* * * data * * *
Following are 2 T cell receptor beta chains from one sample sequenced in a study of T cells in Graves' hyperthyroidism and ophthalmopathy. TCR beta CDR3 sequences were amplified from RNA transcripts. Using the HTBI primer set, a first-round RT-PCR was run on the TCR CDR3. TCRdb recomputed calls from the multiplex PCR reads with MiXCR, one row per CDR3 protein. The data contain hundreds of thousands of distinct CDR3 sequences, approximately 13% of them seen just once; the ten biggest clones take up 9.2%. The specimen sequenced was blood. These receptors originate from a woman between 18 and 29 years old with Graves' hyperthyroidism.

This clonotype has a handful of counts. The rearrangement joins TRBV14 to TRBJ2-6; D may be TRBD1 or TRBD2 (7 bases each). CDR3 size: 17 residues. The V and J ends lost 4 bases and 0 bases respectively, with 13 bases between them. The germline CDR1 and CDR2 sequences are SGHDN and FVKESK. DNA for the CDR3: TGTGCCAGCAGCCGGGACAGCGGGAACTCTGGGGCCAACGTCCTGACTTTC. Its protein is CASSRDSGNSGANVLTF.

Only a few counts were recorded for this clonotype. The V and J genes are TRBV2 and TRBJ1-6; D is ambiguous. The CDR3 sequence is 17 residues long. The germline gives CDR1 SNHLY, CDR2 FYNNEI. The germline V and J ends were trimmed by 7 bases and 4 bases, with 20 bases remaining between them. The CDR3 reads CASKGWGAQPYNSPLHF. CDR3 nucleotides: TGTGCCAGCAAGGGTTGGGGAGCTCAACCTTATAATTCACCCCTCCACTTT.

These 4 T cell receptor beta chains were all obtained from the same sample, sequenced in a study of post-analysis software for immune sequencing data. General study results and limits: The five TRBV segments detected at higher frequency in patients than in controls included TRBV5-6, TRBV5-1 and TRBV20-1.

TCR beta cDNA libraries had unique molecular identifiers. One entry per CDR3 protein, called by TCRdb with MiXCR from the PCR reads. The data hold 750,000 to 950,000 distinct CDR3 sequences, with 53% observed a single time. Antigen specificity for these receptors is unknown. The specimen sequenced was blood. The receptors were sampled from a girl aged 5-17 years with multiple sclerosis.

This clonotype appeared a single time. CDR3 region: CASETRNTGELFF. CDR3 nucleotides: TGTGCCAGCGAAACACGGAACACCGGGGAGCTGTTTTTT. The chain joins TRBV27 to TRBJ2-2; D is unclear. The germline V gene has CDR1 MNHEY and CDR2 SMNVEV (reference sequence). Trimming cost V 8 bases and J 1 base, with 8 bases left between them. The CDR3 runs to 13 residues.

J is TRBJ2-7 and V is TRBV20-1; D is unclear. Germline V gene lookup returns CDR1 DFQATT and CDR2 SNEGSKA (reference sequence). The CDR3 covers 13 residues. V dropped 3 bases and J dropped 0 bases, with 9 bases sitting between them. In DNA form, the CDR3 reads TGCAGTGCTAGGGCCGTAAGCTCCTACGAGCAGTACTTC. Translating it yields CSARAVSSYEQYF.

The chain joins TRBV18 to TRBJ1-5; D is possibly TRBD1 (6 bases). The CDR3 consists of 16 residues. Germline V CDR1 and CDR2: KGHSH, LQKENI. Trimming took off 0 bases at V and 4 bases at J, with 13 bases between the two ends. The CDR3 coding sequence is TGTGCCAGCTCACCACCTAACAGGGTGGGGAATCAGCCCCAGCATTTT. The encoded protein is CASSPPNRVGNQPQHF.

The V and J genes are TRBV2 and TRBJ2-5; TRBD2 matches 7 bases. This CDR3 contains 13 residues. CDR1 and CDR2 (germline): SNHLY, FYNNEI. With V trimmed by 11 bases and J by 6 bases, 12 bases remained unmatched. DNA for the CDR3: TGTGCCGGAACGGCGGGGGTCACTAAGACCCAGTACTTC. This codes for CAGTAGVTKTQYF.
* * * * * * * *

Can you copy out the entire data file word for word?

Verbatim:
Following are 2 T cell receptor beta chains from one sample sequenced in a study of T cells in Graves' hyperthyroidism and ophthalmopathy. TCR beta CDR3 sequences were amplified from RNA transcripts. Using the HTBI primer set, a first-round RT-PCR was run on the TCR CDR3. TCRdb recomputed calls from the multiplex PCR reads with MiXCR, one row per CDR3 protein. The data contain hundreds of thousands of distinct CDR3 sequences, approximately 13% of them seen just once; the ten biggest clones take up 9.2%. The specimen sequenced was blood. These receptors originate from a woman between 18 and 29 years old with Graves' hyperthyroidism.

This clonotype has a handful of counts. The rearrangement joins TRBV14 to TRBJ2-6; D may be TRBD1 or TRBD2 (7 bases each). CDR3 size: 17 residues. The V and J ends lost 4 bases and 0 bases respectively, with 13 bases between them. The germline CDR1 and CDR2 sequences are SGHDN and FVKESK. DNA for the CDR3: TGTGCCAGCAGCCGGGACAGCGGGAACTCTGGGGCCAACGTCCTGACTTTC. Its protein is CASSRDSGNSGANVLTF.

Only a few counts were recorded for this clonotype. The V and J genes are TRBV2 and TRBJ1-6; D is ambiguous. The CDR3 sequence is 17 residues long. The germline gives CDR1 SNHLY, CDR2 FYNNEI. The germline V and J ends were trimmed by 7 bases and 4 bases, with 20 bases remaining between them. The CDR3 reads CASKGWGAQPYNSPLHF. CDR3 nucleotides: TGTGCCAGCAAGGGTTGGGGAGCTCAACCTTATAATTCACCCCTCCACTTT.

These 4 T cell receptor beta chains were all obtained from the same sample, sequenced in a study of post-analysis software for immune sequencing data. General study results and limits: The five TRBV segments detected at higher frequency in patients than in controls included TRBV5-6, TRBV5-1 and TRBV20-1.

TCR beta cDNA libraries had unique molecular identifiers. One entry per CDR3 protein, called by TCRdb with MiXCR from the PCR reads. The data hold 750,000 to 950,000 distinct CDR3 sequences, with 53% observed a single time. Antigen specificity for these receptors is unknown. The specimen sequenced was blood. The receptors were sampled from a girl aged 5-17 years with multiple sclerosis.

This clonotype appeared a single time. CDR3 region: CASETRNTGELFF. CDR3 nucleotides: TGTGCCAGCGAAACACGGAACACCGGGGAGCTGTTTTTT. The chain joins TRBV27 to TRBJ2-2; D is unclear. The germline V gene has CDR1 MNHEY and CDR2 SMNVEV (reference sequence). Trimming cost V 8 bases and J 1 base, with 8 bases left between them. The CDR3 runs to 13 residues.

J is TRBJ2-7 and V is TRBV20-1; D is unclear. Germline V gene lookup returns CDR1 DFQATT and CDR2 SNEGSKA (reference sequence). The CDR3 covers 13 residues. V dropped 3 bases and J dropped 0 bases, with 9 bases sitting between them. In DNA form, the CDR3 reads TGCAGTGCTAGGGCCGTAAGCTCCTACGAGCAGTACTTC. Translating it yields CSARAVSSYEQYF.

The chain joins TRBV18 to TRBJ1-5; D is possibly TRBD1 (6 bases). The CDR3 consists of 16 residues. Germline V CDR1 and CDR2: KGHSH, LQKENI. Trimming took off 0 bases at V and 4 bases at J, with 13 bases between the two ends. The CDR3 coding sequence is TGTGCCAGCTCACCACCTAACAGGGTGGGGAATCAGCCCCAGCATTTT. The encoded protein is CASSPPNRVGNQPQHF.

The V and J genes are TRBV2 and TRBJ2-5; TRBD2 matches 7 bases. This CDR3 contains 13 residues. CDR1 and CDR2 (germline): SNHLY, FYNNEI. With V trimmed by 11 bases and J by 6 bases, 12 bases remained unmatched. DNA for the CDR3: TGTGCCGGAACGGCGGGGGTCACTAAGACCCAGTACTTC. This codes for CAGTAGVTKTQYF.